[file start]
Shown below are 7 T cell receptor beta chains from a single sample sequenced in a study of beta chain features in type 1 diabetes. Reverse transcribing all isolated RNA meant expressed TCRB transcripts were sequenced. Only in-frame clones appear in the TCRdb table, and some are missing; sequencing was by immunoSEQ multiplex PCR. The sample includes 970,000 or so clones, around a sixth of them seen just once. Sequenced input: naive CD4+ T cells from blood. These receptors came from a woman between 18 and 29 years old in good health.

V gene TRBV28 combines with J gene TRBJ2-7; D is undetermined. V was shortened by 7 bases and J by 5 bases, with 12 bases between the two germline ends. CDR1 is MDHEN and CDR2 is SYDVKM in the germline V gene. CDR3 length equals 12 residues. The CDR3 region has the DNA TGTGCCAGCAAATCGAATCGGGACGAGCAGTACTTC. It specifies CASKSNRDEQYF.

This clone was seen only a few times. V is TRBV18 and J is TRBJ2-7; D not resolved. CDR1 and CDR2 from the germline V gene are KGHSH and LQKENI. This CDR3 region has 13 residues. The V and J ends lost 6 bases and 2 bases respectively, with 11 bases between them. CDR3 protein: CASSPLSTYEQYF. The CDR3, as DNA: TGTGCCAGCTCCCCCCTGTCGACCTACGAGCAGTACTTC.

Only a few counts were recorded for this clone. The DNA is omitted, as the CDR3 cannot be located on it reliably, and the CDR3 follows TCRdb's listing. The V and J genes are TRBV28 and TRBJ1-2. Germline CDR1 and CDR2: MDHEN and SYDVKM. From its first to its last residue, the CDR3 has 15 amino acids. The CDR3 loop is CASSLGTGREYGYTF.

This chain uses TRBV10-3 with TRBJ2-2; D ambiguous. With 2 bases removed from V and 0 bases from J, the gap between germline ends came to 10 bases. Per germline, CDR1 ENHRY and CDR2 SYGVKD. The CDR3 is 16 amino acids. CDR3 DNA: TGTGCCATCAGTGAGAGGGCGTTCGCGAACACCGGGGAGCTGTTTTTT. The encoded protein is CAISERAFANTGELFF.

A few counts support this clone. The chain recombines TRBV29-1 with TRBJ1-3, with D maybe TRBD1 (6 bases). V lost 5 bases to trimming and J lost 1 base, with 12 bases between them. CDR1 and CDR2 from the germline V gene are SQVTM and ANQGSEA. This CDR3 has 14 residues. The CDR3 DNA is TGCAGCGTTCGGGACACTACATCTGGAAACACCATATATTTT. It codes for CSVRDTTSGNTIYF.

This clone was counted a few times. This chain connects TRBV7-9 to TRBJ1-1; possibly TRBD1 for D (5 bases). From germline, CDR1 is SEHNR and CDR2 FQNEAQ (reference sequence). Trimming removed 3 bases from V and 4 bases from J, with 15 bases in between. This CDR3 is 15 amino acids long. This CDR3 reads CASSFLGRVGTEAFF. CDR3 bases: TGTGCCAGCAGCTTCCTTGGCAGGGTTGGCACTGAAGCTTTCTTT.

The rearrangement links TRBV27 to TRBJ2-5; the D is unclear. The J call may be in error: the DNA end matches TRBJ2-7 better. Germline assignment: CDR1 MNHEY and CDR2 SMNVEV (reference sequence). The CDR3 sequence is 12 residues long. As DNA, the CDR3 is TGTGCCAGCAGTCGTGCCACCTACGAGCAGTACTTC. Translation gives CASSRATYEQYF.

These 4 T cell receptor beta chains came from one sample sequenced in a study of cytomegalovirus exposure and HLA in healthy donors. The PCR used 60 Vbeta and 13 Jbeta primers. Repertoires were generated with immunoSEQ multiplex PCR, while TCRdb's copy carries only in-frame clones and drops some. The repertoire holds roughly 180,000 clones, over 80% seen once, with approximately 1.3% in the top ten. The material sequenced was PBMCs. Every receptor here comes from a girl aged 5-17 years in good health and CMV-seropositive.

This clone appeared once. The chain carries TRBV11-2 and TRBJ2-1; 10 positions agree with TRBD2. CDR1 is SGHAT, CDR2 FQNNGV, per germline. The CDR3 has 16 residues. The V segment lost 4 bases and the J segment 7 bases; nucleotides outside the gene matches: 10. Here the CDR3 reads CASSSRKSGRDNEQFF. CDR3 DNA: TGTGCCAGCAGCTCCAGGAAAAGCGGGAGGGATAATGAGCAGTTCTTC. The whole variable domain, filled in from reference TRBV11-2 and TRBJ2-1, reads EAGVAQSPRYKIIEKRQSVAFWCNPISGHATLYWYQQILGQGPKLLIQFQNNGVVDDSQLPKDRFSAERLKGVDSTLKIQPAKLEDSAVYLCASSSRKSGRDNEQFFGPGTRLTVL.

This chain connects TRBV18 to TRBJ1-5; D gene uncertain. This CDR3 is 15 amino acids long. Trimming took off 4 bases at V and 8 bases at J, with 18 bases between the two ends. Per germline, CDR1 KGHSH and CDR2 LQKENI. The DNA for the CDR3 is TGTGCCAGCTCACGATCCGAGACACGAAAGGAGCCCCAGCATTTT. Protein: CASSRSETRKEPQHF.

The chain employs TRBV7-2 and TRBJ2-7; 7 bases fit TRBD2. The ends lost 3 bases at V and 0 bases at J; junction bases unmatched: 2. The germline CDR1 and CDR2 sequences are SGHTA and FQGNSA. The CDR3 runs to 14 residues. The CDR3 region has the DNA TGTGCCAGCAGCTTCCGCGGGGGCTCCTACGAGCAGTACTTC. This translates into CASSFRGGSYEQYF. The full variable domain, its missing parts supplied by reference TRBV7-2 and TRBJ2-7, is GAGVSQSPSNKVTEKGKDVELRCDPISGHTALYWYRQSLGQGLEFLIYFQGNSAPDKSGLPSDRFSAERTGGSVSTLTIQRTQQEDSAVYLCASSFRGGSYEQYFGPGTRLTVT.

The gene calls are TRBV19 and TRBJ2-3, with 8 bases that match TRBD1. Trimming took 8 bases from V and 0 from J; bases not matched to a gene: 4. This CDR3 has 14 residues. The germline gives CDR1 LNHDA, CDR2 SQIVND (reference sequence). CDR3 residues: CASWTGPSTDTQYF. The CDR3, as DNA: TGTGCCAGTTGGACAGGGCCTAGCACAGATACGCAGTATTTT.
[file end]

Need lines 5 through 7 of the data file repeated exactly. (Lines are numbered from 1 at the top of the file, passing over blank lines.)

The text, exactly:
This chain uses TRBV10-3 with TRBJ2-2; D ambiguous. With 2 bases removed from V and 0 bases from J, the gap between germline ends came to 10 bases. Per germline, CDR1 ENHRY and CDR2 SYGVKD. The CDR3 is 16 amino acids. CDR3 DNA: TGTGCCATCAGTGAGAGGGCGTTCGCGAACACCGGGGAGCTGTTTTTT. The encoded protein is CAISERAFANTGELFF.

A few counts support this clone. The chain recombines TRBV29-1 with TRBJ1-3, with D maybe TRBD1 (6 bases). V lost 5 bases to trimming and J lost 1 base, with 12 bases between them. CDR1 and CDR2 from the germline V gene are SQVTM and ANQGSEA. This CDR3 has 14 residues. The CDR3 DNA is TGCAGCGTTCGGGACACTACATCTGGAAACACCATATATTTT. It codes for CSVRDTTSGNTIYF.

This clone was counted a few times. This chain connects TRBV7-9 to TRBJ1-1; possibly TRBD1 for D (5 bases). From germline, CDR1 is SEHNR and CDR2 FQNEAQ (reference sequence). Trimming removed 3 bases from V and 4 bases from J, with 15 bases in between. This CDR3 is 15 amino acids long. This CDR3 reads CASSFLGRVGTEAFF. CDR3 bases: TGTGCCAGCAGCTTCCTTGGCAGGGTTGGCACTGAAGCTTTCTTT.